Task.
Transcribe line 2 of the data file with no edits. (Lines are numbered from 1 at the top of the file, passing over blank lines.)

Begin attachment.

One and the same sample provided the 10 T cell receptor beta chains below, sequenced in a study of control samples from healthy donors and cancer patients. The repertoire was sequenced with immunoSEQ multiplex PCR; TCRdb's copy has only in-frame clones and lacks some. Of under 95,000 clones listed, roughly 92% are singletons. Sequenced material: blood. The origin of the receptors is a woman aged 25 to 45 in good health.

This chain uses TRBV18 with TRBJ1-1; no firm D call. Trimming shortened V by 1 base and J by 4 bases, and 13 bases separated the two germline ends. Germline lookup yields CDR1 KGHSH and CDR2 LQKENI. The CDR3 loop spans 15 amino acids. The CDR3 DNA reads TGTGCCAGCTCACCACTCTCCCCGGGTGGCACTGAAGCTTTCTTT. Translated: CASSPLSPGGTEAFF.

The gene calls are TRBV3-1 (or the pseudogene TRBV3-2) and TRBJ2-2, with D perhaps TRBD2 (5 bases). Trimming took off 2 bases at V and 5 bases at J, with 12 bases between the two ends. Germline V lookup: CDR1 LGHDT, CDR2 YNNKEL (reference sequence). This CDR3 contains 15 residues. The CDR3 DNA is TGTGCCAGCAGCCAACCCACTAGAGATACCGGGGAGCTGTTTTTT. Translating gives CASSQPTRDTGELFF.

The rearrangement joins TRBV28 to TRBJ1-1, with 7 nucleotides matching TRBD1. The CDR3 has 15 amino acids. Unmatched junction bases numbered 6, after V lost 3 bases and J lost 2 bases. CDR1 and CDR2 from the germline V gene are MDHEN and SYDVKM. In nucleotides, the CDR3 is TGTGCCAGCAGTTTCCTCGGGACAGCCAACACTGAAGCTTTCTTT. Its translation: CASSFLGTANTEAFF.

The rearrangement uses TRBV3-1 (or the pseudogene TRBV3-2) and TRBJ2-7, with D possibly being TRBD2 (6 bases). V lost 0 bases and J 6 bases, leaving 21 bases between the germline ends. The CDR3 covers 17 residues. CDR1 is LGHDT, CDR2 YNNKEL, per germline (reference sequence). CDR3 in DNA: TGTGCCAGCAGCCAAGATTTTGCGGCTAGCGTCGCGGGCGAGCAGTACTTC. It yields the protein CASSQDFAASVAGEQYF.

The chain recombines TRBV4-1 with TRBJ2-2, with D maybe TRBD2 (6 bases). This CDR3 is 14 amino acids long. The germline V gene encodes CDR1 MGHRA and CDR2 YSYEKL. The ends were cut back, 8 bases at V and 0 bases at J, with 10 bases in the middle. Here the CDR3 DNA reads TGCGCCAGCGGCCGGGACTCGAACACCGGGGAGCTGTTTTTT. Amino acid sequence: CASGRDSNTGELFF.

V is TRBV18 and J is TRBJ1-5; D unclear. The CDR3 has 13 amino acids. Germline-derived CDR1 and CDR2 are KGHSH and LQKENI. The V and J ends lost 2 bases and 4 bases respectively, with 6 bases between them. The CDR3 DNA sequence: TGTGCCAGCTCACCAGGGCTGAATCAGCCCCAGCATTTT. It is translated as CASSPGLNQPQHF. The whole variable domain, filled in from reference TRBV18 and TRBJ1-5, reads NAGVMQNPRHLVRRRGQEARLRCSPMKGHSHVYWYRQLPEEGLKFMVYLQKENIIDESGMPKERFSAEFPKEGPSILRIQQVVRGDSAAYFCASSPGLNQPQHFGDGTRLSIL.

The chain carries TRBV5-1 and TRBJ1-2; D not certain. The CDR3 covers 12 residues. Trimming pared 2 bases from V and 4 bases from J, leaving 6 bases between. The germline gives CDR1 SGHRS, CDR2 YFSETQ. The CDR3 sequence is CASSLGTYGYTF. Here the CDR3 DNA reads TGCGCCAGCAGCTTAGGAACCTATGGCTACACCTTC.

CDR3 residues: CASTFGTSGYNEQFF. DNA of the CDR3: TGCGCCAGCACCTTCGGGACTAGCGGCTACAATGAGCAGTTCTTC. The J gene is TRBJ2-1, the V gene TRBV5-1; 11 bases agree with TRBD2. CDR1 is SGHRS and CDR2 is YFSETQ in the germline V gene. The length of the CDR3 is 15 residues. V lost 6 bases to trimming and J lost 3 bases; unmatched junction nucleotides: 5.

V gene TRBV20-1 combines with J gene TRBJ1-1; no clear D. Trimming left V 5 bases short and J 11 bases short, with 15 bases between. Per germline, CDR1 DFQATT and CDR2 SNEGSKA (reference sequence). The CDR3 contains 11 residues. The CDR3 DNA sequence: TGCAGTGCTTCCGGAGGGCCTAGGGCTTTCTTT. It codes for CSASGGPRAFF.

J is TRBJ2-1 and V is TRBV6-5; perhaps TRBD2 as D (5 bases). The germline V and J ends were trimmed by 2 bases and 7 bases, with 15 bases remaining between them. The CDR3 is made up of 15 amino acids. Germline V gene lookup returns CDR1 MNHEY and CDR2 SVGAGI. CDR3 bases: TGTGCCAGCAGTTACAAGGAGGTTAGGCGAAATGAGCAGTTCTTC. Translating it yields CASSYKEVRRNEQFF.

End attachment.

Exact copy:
This chain uses TRBV18 with TRBJ1-1; no firm D call. Trimming shortened V by 1 base and J by 4 bases, and 13 bases separated the two germline ends. Germline lookup yields CDR1 KGHSH and CDR2 LQKENI. The CDR3 loop spans 15 amino acids. The CDR3 DNA reads TGTGCCAGCTCACCACTCTCCCCGGGTGGCACTGAAGCTTTCTTT. Translated: CASSPLSPGGTEAFF.